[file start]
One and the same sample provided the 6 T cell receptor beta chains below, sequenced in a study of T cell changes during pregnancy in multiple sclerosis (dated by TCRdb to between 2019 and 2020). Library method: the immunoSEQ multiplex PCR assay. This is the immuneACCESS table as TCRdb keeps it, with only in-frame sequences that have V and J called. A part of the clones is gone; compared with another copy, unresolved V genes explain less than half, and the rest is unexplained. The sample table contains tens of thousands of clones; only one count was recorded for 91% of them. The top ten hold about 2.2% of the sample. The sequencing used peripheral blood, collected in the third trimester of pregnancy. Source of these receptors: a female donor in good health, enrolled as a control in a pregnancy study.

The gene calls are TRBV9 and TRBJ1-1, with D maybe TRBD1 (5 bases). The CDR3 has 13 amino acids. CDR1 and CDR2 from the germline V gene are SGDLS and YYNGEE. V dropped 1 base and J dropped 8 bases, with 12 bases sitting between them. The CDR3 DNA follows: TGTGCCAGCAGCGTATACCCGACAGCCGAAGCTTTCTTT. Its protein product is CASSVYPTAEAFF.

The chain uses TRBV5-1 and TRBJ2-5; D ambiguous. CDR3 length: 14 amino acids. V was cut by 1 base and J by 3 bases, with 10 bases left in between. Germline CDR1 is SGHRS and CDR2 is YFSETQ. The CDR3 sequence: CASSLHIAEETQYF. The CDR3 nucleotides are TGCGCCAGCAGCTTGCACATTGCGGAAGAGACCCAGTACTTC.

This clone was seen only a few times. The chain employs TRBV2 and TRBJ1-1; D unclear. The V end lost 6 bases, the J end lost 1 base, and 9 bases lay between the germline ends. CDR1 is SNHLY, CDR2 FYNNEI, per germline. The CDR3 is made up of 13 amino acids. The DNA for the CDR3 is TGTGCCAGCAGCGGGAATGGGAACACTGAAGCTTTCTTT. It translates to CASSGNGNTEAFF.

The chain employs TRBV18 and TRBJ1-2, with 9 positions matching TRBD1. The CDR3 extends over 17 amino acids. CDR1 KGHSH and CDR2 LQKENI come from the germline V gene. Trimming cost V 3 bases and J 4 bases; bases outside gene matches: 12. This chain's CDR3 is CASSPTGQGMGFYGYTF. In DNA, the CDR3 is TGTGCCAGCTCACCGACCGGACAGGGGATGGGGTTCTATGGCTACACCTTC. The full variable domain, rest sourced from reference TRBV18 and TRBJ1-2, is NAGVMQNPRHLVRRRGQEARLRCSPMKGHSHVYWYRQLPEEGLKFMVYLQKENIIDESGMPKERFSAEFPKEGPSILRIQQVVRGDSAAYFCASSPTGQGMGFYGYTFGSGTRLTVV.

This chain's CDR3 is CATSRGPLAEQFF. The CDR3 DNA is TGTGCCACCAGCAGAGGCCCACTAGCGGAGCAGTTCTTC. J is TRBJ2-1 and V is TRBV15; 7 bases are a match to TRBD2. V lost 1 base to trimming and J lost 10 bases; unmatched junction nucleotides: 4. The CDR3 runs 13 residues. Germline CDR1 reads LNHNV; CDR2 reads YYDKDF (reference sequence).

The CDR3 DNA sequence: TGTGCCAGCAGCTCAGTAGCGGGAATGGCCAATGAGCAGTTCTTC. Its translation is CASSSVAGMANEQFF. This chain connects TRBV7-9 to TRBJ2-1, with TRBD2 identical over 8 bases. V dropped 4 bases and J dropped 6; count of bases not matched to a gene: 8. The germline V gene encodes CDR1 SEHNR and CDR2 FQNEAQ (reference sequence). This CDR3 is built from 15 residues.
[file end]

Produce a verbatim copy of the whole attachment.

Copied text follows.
One and the same sample provided the 6 T cell receptor beta chains below, sequenced in a study of T cell changes during pregnancy in multiple sclerosis (dated by TCRdb to between 2019 and 2020). Library method: the immunoSEQ multiplex PCR assay. This is the immuneACCESS table as TCRdb keeps it, with only in-frame sequences that have V and J called. A part of the clones is gone; compared with another copy, unresolved V genes explain less than half, and the rest is unexplained. The sample table contains tens of thousands of clones; only one count was recorded for 91% of them. The top ten hold about 2.2% of the sample. The sequencing used peripheral blood, collected in the third trimester of pregnancy. Source of these receptors: a female donor in good health, enrolled as a control in a pregnancy study.

The gene calls are TRBV9 and TRBJ1-1, with D maybe TRBD1 (5 bases). The CDR3 has 13 amino acids. CDR1 and CDR2 from the germline V gene are SGDLS and YYNGEE. V dropped 1 base and J dropped 8 bases, with 12 bases sitting between them. The CDR3 DNA follows: TGTGCCAGCAGCGTATACCCGACAGCCGAAGCTTTCTTT. Its protein product is CASSVYPTAEAFF.

The chain uses TRBV5-1 and TRBJ2-5; D ambiguous. CDR3 length: 14 amino acids. V was cut by 1 base and J by 3 bases, with 10 bases left in between. Germline CDR1 is SGHRS and CDR2 is YFSETQ. The CDR3 sequence: CASSLHIAEETQYF. The CDR3 nucleotides are TGCGCCAGCAGCTTGCACATTGCGGAAGAGACCCAGTACTTC.

This clone was seen only a few times. The chain employs TRBV2 and TRBJ1-1; D unclear. The V end lost 6 bases, the J end lost 1 base, and 9 bases lay between the germline ends. CDR1 is SNHLY, CDR2 FYNNEI, per germline. The CDR3 is made up of 13 amino acids. The DNA for the CDR3 is TGTGCCAGCAGCGGGAATGGGAACACTGAAGCTTTCTTT. It translates to CASSGNGNTEAFF.

The chain employs TRBV18 and TRBJ1-2, with 9 positions matching TRBD1. The CDR3 extends over 17 amino acids. CDR1 KGHSH and CDR2 LQKENI come from the germline V gene. Trimming cost V 3 bases and J 4 bases; bases outside gene matches: 12. This chain's CDR3 is CASSPTGQGMGFYGYTF. In DNA, the CDR3 is TGTGCCAGCTCACCGACCGGACAGGGGATGGGGTTCTATGGCTACACCTTC. The full variable domain, rest sourced from reference TRBV18 and TRBJ1-2, is NAGVMQNPRHLVRRRGQEARLRCSPMKGHSHVYWYRQLPEEGLKFMVYLQKENIIDESGMPKERFSAEFPKEGPSILRIQQVVRGDSAAYFCASSPTGQGMGFYGYTFGSGTRLTVV.

This chain's CDR3 is CATSRGPLAEQFF. The CDR3 DNA is TGTGCCACCAGCAGAGGCCCACTAGCGGAGCAGTTCTTC. J is TRBJ2-1 and V is TRBV15; 7 bases are a match to TRBD2. V lost 1 base to trimming and J lost 10 bases; unmatched junction nucleotides: 4. The CDR3 runs 13 residues. Germline CDR1 reads LNHNV; CDR2 reads YYDKDF (reference sequence).

The CDR3 DNA sequence: TGTGCCAGCAGCTCAGTAGCGGGAATGGCCAATGAGCAGTTCTTC. Its translation is CASSSVAGMANEQFF. This chain connects TRBV7-9 to TRBJ2-1, with TRBD2 identical over 8 bases. V dropped 4 bases and J dropped 6; count of bases not matched to a gene: 8. The germline V gene encodes CDR1 SEHNR and CDR2 FQNEAQ (reference sequence). This CDR3 is built from 15 residues.